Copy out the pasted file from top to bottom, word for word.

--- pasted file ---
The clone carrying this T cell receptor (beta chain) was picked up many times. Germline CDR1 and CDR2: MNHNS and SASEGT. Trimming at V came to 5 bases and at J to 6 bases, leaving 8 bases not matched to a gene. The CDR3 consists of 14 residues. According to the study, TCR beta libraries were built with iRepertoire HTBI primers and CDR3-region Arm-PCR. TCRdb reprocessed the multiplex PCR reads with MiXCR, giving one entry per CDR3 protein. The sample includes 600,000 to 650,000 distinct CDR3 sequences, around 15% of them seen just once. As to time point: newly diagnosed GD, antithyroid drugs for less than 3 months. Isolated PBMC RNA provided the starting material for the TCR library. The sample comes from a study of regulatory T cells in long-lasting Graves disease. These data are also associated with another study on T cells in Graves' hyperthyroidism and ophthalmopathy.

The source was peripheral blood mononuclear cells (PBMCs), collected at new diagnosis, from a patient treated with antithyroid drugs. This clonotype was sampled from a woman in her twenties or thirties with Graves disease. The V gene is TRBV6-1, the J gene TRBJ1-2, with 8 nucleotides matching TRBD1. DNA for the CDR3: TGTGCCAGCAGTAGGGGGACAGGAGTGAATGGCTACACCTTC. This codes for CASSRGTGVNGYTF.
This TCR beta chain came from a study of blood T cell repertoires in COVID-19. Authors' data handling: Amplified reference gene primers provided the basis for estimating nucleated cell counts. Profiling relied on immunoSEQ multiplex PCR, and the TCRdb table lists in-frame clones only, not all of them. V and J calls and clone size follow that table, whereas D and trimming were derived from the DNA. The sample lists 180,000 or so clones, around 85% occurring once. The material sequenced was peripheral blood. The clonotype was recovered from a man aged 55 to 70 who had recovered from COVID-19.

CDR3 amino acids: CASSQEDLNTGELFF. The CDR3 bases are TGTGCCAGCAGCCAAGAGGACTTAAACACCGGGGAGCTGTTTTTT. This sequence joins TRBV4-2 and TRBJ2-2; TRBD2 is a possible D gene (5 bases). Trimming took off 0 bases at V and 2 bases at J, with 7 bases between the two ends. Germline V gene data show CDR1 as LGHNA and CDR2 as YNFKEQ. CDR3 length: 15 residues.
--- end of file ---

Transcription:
The clone carrying this T cell receptor (beta chain) was picked up many times. Germline CDR1 and CDR2: MNHNS and SASEGT. Trimming at V came to 5 bases and at J to 6 bases, leaving 8 bases not matched to a gene. The CDR3 consists of 14 residues. According to the study, TCR beta libraries were built with iRepertoire HTBI primers and CDR3-region Arm-PCR. TCRdb reprocessed the multiplex PCR reads with MiXCR, giving one entry per CDR3 protein. The sample includes 600,000 to 650,000 distinct CDR3 sequences, around 15% of them seen just once. As to time point: newly diagnosed GD, antithyroid drugs for less than 3 months. Isolated PBMC RNA provided the starting material for the TCR library. The sample comes from a study of regulatory T cells in long-lasting Graves disease. These data are also associated with another study on T cells in Graves' hyperthyroidism and ophthalmopathy.

The source was peripheral blood mononuclear cells (PBMCs), collected at new diagnosis, from a patient treated with antithyroid drugs. This clonotype was sampled from a woman in her twenties or thirties with Graves disease. The V gene is TRBV6-1, the J gene TRBJ1-2, with 8 nucleotides matching TRBD1. DNA for the CDR3: TGTGCCAGCAGTAGGGGGACAGGAGTGAATGGCTACACCTTC. This codes for CASSRGTGVNGYTF.
This TCR beta chain came from a study of blood T cell repertoires in COVID-19. Authors' data handling: Amplified reference gene primers provided the basis for estimating nucleated cell counts. Profiling relied on immunoSEQ multiplex PCR, and the TCRdb table lists in-frame clones only, not all of them. V and J calls and clone size follow that table, whereas D and trimming were derived from the DNA. The sample lists 180,000 or so clones, around 85% occurring once. The material sequenced was peripheral blood. The clonotype was recovered from a man aged 55 to 70 who had recovered from COVID-19.

CDR3 amino acids: CASSQEDLNTGELFF. The CDR3 bases are TGTGCCAGCAGCCAAGAGGACTTAAACACCGGGGAGCTGTTTTTT. This sequence joins TRBV4-2 and TRBJ2-2; TRBD2 is a possible D gene (5 bases). Trimming took off 0 bases at V and 2 bases at J, with 7 bases between the two ends. Germline V gene data show CDR1 as LGHNA and CDR2 as YNFKEQ. CDR3 length: 15 residues.